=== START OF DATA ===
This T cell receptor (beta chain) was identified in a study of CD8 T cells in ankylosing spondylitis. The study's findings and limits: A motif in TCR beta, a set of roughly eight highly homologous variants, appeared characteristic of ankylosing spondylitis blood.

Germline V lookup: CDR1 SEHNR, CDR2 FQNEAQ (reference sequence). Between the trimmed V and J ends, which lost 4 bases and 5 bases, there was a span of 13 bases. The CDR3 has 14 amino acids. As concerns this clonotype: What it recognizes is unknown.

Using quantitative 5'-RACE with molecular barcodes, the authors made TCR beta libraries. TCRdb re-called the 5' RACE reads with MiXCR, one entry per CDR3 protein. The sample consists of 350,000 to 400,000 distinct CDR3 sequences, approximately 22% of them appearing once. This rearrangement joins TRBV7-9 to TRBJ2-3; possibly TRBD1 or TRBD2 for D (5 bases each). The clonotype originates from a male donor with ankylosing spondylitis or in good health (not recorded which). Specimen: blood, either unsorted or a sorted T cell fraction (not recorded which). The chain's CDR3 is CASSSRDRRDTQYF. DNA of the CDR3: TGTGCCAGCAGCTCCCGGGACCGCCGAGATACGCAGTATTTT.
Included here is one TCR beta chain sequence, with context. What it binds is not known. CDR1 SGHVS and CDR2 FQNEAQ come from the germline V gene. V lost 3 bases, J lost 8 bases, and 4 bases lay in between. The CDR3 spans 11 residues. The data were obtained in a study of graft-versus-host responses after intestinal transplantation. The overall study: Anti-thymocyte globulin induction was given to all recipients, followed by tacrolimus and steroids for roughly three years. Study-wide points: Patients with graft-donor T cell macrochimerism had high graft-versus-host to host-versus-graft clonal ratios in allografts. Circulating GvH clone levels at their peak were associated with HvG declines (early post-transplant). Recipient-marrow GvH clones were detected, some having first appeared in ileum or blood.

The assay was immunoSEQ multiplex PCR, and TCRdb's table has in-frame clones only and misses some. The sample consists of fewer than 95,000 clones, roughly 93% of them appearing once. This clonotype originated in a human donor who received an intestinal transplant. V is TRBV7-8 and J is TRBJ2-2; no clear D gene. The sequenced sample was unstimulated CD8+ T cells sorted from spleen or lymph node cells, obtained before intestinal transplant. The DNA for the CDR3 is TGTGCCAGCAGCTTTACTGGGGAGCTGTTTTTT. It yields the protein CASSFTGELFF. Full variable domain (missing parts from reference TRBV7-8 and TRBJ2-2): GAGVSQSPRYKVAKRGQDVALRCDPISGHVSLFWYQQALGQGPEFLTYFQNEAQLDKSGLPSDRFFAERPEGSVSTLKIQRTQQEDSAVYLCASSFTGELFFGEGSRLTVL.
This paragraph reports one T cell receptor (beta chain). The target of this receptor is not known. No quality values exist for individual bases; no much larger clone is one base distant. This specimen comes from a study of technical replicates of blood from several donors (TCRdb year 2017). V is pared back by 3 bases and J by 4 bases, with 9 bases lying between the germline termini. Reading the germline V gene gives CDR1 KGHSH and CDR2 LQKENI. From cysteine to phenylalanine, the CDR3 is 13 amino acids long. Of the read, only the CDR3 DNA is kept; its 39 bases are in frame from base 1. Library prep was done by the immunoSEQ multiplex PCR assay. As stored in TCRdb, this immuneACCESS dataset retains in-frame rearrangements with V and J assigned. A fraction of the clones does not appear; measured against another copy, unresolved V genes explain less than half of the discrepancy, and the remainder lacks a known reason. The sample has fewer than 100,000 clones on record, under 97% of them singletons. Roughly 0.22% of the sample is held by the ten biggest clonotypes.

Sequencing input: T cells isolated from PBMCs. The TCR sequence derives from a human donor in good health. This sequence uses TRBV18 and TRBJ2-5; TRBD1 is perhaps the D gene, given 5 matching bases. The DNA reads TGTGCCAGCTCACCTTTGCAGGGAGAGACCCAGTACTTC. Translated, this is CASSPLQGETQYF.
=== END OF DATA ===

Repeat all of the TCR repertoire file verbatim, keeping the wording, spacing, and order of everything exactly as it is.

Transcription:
This T cell receptor (beta chain) was identified in a study of CD8 T cells in ankylosing spondylitis. The study's findings and limits: A motif in TCR beta, a set of roughly eight highly homologous variants, appeared characteristic of ankylosing spondylitis blood.

Germline V lookup: CDR1 SEHNR, CDR2 FQNEAQ (reference sequence). Between the trimmed V and J ends, which lost 4 bases and 5 bases, there was a span of 13 bases. The CDR3 has 14 amino acids. As concerns this clonotype: What it recognizes is unknown.

Using quantitative 5'-RACE with molecular barcodes, the authors made TCR beta libraries. TCRdb re-called the 5' RACE reads with MiXCR, one entry per CDR3 protein. The sample consists of 350,000 to 400,000 distinct CDR3 sequences, approximately 22% of them appearing once. This rearrangement joins TRBV7-9 to TRBJ2-3; possibly TRBD1 or TRBD2 for D (5 bases each). The clonotype originates from a male donor with ankylosing spondylitis or in good health (not recorded which). Specimen: blood, either unsorted or a sorted T cell fraction (not recorded which). The chain's CDR3 is CASSSRDRRDTQYF. DNA of the CDR3: TGTGCCAGCAGCTCCCGGGACCGCCGAGATACGCAGTATTTT.
Included here is one TCR beta chain sequence, with context. What it binds is not known. CDR1 SGHVS and CDR2 FQNEAQ come from the germline V gene. V lost 3 bases, J lost 8 bases, and 4 bases lay in between. The CDR3 spans 11 residues. The data were obtained in a study of graft-versus-host responses after intestinal transplantation. The overall study: Anti-thymocyte globulin induction was given to all recipients, followed by tacrolimus and steroids for roughly three years. Study-wide points: Patients with graft-donor T cell macrochimerism had high graft-versus-host to host-versus-graft clonal ratios in allografts. Circulating GvH clone levels at their peak were associated with HvG declines (early post-transplant). Recipient-marrow GvH clones were detected, some having first appeared in ileum or blood.

The assay was immunoSEQ multiplex PCR, and TCRdb's table has in-frame clones only and misses some. The sample consists of fewer than 95,000 clones, roughly 93% of them appearing once. This clonotype originated in a human donor who received an intestinal transplant. V is TRBV7-8 and J is TRBJ2-2; no clear D gene. The sequenced sample was unstimulated CD8+ T cells sorted from spleen or lymph node cells, obtained before intestinal transplant. The DNA for the CDR3 is TGTGCCAGCAGCTTTACTGGGGAGCTGTTTTTT. It yields the protein CASSFTGELFF. Full variable domain (missing parts from reference TRBV7-8 and TRBJ2-2): GAGVSQSPRYKVAKRGQDVALRCDPISGHVSLFWYQQALGQGPEFLTYFQNEAQLDKSGLPSDRFFAERPEGSVSTLKIQRTQQEDSAVYLCASSFTGELFFGEGSRLTVL.
This paragraph reports one T cell receptor (beta chain). The target of this receptor is not known. No quality values exist for individual bases; no much larger clone is one base distant. This specimen comes from a study of technical replicates of blood from several donors (TCRdb year 2017). V is pared back by 3 bases and J by 4 bases, with 9 bases lying between the germline termini. Reading the germline V gene gives CDR1 KGHSH and CDR2 LQKENI. From cysteine to phenylalanine, the CDR3 is 13 amino acids long. Of the read, only the CDR3 DNA is kept; its 39 bases are in frame from base 1. Library prep was done by the immunoSEQ multiplex PCR assay. As stored in TCRdb, this immuneACCESS dataset retains in-frame rearrangements with V and J assigned. A fraction of the clones does not appear; measured against another copy, unresolved V genes explain less than half of the discrepancy, and the remainder lacks a known reason. The sample has fewer than 100,000 clones on record, under 97% of them singletons. Roughly 0.22% of the sample is held by the ten biggest clonotypes.

Sequencing input: T cells isolated from PBMCs. The TCR sequence derives from a human donor in good health. This sequence uses TRBV18 and TRBJ2-5; TRBD1 is perhaps the D gene, given 5 matching bases. The DNA reads TGTGCCAGCTCACCTTTGCAGGGAGAGACCCAGTACTTC. Translated, this is CASSPLQGETQYF.